Foyle stood at the arched window, high up in the walls of the Buttress, his hands on the cold, ancient age worn stonework. He did not feel that cold, his mind caught a moment in a far off stare. In the distance, across the swirling waters of the mighty Dal, sunlight glanced, silver, threadlike, off the Canal that was the cause of so much pain in Solis. His gaze lingered there a while, was then pulled along that thread to the smudge on the horizon that was, up close at least, the white stone beauty of Dal Haven. Shimmering Dal Haven, the antithesis of Stinking Solis.
Pulling his focus back to the city of stink, he stood surveying the vista laid out below him. A cold sea wind carried the cries of gulls across the rooftops that cascaded below from the flanks of the Buttress to the slums that crammed up against the storm battered Sea Wall that ran along the western edge, to the markets and squares of the canal quarter watched over by the SeaWard towers, down to the crooked and ship-choked wharves at Dockside that fringed the tide pool. He gazed beyond that black slicked basin where more rooves erupted in a cacophony of chaos from the dark basaltic rock of the Spur. Twisted and turned out there, all convoluted and intertwining, linked by walkways and bridges, rotted and ruined, age old and cast aside, save by the flotsam of humanity that knew nowhere else.
To his left, the great edifice of the Scar Bridge joined the mass of upriver Solis to the Spur and formed the eastern boundary of the City. That great stone scaffold stood a hundred or more feet above the race, festooned with an aeon old growth of dwellings, as mad as those on the Spur itself, but much more precarious it seemed.
The Scar. A wound, a laceration cut clean into the rock itself, a great cleft that ran deep between the land and the Spur. It formed a deep channel that torrented Dal water into the TidePool when the moon was right. Equipped with great valves to keep the flotillas that crowded the wharves safe from the race, it was in disrepair these many years, and when the rains were heavy, the Springs were high and the moon was funnelling the waters fast . then, the tidepool was a place of chaos and fury that no-one wanted to experience. Those days, the wharves would be empty or at least almost so, as the Dal itself became home to a thousand bare masts and a host of straining anchors.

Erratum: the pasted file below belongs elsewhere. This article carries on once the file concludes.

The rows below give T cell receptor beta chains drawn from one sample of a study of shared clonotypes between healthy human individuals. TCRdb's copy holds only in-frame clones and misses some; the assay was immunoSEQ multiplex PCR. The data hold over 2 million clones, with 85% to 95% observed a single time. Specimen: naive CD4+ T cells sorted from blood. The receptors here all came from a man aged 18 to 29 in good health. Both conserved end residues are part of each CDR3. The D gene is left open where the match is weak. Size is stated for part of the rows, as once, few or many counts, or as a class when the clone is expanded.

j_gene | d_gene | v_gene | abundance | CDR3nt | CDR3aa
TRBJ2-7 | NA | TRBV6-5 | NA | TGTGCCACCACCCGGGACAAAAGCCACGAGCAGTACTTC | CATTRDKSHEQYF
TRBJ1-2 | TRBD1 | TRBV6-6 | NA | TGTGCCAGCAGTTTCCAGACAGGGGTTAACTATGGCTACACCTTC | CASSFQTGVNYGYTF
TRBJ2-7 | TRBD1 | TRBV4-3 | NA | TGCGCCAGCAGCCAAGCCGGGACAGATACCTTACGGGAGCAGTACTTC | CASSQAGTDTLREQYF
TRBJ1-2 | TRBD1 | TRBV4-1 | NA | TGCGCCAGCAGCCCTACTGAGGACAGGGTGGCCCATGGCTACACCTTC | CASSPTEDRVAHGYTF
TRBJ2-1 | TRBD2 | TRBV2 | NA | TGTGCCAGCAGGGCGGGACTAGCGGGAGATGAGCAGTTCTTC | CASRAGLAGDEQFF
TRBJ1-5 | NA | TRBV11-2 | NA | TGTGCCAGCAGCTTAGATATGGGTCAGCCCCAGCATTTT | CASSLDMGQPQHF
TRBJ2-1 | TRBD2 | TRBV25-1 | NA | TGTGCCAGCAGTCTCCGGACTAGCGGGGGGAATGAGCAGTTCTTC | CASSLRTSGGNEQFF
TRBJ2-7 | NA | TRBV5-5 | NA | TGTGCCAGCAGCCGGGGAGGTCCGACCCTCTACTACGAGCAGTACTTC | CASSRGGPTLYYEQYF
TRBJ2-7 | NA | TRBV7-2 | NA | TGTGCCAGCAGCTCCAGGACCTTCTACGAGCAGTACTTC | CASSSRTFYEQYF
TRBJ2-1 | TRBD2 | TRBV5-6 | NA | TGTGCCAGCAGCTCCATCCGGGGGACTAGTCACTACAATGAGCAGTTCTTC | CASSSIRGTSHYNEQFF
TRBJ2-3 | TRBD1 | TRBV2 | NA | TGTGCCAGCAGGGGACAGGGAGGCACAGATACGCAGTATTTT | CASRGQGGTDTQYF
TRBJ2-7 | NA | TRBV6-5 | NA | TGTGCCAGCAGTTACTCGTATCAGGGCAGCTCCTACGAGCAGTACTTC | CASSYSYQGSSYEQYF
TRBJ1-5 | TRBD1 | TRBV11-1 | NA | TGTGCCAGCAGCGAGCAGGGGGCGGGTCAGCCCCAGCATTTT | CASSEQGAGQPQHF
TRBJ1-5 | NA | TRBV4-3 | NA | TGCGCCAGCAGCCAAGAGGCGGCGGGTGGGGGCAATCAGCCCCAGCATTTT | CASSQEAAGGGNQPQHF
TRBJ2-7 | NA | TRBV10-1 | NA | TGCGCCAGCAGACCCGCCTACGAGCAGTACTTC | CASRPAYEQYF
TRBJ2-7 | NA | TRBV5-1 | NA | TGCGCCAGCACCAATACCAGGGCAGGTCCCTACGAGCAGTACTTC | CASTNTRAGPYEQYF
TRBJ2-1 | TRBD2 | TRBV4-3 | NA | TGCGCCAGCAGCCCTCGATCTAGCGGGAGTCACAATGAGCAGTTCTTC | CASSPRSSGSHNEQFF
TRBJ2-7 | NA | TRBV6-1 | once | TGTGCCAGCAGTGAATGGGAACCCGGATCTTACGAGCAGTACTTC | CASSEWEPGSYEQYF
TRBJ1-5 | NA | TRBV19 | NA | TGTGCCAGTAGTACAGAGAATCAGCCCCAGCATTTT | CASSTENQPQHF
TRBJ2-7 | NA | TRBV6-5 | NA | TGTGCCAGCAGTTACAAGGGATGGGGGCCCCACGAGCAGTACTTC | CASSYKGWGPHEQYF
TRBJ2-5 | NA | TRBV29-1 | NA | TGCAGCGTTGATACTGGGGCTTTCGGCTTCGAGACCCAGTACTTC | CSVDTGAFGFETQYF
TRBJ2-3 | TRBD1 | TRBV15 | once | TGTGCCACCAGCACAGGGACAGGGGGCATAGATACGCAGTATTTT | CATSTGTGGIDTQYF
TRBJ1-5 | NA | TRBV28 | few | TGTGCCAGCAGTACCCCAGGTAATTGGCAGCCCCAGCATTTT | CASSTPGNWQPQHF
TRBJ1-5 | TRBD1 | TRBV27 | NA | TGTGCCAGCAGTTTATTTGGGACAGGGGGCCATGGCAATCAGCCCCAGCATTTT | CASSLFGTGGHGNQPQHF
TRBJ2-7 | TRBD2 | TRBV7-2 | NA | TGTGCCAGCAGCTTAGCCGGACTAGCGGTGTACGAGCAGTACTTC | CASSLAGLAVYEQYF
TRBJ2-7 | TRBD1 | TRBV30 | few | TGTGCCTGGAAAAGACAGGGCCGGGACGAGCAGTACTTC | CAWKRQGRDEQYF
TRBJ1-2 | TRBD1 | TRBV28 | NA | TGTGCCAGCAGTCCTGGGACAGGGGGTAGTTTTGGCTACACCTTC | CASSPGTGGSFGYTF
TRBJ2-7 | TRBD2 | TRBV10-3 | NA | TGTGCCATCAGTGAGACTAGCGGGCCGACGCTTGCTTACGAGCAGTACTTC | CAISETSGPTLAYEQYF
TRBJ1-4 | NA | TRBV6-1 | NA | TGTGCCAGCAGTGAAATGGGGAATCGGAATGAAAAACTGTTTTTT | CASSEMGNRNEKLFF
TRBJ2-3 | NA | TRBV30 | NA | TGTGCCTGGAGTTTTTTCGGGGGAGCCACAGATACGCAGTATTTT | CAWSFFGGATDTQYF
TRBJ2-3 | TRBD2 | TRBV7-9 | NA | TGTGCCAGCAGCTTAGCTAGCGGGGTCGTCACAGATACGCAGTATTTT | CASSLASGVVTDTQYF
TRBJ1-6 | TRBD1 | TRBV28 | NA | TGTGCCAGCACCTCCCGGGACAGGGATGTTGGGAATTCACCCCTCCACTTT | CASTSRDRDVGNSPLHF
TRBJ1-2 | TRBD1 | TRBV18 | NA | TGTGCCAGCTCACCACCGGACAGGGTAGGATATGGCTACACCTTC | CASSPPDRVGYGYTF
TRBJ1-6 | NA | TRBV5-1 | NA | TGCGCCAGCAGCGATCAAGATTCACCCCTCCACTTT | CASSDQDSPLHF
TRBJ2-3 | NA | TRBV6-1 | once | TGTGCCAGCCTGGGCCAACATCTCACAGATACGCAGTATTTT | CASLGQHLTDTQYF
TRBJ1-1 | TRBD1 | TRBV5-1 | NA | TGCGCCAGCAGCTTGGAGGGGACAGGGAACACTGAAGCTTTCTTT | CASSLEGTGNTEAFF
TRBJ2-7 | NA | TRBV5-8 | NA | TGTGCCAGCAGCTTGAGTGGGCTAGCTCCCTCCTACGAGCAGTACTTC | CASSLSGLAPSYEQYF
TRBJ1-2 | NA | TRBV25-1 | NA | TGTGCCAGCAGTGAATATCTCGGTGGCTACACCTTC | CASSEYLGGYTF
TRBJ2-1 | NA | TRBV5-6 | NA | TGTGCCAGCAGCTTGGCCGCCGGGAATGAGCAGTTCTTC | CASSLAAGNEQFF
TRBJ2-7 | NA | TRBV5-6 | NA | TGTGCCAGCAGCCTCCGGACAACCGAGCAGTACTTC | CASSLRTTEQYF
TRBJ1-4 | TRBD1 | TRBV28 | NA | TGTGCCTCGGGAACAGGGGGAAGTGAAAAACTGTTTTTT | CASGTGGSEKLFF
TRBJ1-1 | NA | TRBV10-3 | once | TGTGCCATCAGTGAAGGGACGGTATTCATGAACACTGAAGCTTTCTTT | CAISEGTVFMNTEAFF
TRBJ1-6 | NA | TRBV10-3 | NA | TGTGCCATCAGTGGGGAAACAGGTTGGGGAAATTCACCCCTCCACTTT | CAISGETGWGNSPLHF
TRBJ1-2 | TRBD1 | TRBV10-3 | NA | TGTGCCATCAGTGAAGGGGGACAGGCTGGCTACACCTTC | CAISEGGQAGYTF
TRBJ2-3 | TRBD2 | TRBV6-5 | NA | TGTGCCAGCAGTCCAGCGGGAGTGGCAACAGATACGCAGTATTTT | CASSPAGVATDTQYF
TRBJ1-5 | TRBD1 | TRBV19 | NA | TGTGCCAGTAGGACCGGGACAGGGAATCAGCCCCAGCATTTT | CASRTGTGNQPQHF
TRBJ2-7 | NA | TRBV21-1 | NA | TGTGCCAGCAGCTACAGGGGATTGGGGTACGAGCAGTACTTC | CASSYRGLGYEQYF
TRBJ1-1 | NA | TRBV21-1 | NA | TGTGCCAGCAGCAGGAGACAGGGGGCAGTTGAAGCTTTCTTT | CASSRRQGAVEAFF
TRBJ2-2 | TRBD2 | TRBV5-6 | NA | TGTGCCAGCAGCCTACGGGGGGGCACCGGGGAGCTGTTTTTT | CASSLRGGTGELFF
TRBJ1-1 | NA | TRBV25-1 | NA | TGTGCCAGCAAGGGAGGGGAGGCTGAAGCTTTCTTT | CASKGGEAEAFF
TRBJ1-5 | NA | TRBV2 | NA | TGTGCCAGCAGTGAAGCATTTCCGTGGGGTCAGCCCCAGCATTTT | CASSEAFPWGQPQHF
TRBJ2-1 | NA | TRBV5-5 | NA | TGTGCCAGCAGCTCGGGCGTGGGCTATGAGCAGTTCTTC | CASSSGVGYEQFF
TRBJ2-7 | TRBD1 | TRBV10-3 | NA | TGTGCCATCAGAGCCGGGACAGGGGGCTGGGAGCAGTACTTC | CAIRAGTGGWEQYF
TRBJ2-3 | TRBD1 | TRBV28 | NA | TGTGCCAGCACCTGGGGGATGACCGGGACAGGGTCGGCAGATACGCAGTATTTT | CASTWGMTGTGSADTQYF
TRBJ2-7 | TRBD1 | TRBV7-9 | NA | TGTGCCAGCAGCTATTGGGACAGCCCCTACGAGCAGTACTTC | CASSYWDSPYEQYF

The stench that wound its fetid tendrils round the alleys and cuts of dockside and canal, that seeped into the seaward slums and the crowded hovels that flanked the Buttress seldom climbed this high. Up here, and higher too in the rarefied air of the high town, the privileged lived out their lives without feeling the taint of the poor and the dispossessed. Up here, the rich could feel the cooling sea breeze, bask in the warmth of the sun long into the evening, long after the rest of the city was coughing and sputtering in the smoky haze of a hundred thousand dirty night lights. And when finally dusk did descend gossamer thin, they could light the dark places with lamps fed from deep within the city itself. clean and bright, better even than the whale lamps of yesteryear. The same gaseous fuel was piped up even higher,
Hightown, the crisp clean home of the few who looked down upon Solis with uncaring disdain, was inextricably linked to the squalor below and more over was saviour to so many. For deep within the bowels of the earth, deep inside the churning body of this age worn place, the fires of the Earth still stir. From deep within this old volcanic remnant the gasses of old mother earth fume and billow. They feed the Hightown fires and the great light that burns in the top most pinnacle, the guide to sailors and fisherfolk, the call home to traders and privateers, the beacon in the night.
Solis. A patchwork of rich and poor, life and death, above and below. And Foyle did not know even a fraction of its secrets.